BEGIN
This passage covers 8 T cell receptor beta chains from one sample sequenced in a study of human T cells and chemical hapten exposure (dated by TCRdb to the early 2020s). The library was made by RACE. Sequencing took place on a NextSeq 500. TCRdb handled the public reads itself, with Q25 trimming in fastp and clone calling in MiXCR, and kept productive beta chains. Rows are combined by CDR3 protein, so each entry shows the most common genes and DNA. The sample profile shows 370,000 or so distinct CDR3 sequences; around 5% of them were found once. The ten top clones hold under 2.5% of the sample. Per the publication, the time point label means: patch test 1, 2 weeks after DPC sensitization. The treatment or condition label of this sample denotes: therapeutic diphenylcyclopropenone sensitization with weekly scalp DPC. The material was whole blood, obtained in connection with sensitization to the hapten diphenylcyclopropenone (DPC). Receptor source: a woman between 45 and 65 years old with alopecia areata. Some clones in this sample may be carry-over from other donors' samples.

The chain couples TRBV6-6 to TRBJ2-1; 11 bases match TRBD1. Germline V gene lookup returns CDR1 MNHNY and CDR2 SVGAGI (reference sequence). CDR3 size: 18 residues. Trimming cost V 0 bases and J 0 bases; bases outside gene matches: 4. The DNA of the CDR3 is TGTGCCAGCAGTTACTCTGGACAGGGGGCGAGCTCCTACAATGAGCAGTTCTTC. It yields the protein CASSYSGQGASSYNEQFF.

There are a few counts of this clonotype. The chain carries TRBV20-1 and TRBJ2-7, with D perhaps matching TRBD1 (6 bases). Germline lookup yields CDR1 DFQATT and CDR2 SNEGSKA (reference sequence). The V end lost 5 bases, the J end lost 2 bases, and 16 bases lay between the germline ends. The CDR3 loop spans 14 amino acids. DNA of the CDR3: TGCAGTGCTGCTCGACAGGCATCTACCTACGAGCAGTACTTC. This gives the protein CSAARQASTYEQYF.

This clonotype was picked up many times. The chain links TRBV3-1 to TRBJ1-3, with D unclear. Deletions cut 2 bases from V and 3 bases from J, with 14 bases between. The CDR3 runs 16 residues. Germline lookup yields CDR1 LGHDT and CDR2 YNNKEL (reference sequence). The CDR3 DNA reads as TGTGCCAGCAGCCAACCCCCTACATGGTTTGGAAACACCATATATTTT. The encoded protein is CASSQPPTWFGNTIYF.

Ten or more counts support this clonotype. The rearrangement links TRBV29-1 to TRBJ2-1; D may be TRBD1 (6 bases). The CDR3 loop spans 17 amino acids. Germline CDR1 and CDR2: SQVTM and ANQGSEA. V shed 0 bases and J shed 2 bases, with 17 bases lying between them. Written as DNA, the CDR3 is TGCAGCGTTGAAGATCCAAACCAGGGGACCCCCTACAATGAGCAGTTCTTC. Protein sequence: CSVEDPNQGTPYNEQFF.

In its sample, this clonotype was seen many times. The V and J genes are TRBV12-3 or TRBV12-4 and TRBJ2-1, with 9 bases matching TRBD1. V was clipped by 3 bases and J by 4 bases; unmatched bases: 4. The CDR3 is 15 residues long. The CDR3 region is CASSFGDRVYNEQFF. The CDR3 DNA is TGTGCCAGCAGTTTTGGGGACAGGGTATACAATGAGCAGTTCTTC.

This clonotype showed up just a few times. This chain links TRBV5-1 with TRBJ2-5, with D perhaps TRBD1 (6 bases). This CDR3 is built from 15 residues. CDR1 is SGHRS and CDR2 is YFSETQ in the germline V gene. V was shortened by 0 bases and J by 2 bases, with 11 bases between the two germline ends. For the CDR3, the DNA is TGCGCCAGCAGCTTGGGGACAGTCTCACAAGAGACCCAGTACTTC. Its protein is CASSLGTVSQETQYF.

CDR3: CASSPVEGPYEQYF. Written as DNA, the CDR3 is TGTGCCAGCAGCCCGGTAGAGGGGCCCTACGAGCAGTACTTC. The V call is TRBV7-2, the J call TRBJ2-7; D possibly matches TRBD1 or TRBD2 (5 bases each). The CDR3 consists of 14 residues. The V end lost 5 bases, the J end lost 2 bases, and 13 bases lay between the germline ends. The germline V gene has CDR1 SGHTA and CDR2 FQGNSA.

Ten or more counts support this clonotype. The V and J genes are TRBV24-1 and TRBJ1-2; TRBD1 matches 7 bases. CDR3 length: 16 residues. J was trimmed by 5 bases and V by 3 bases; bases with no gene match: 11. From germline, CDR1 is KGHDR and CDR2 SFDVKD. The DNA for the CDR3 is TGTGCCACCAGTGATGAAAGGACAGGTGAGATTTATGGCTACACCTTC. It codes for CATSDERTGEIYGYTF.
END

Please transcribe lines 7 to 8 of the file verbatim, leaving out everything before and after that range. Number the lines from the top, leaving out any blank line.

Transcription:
This clonotype showed up just a few times. This chain links TRBV5-1 with TRBJ2-5, with D perhaps TRBD1 (6 bases). This CDR3 is built from 15 residues. CDR1 is SGHRS and CDR2 is YFSETQ in the germline V gene. V was shortened by 0 bases and J by 2 bases, with 11 bases between the two germline ends. For the CDR3, the DNA is TGCGCCAGCAGCTTGGGGACAGTCTCACAAGAGACCCAGTACTTC. Its protein is CASSLGTVSQETQYF.

CDR3: CASSPVEGPYEQYF. Written as DNA, the CDR3 is TGTGCCAGCAGCCCGGTAGAGGGGCCCTACGAGCAGTACTTC. The V call is TRBV7-2, the J call TRBJ2-7; D possibly matches TRBD1 or TRBD2 (5 bases each). The CDR3 consists of 14 residues. The V end lost 5 bases, the J end lost 2 bases, and 13 bases lay between the germline ends. The germline V gene has CDR1 SGHTA and CDR2 FQGNSA.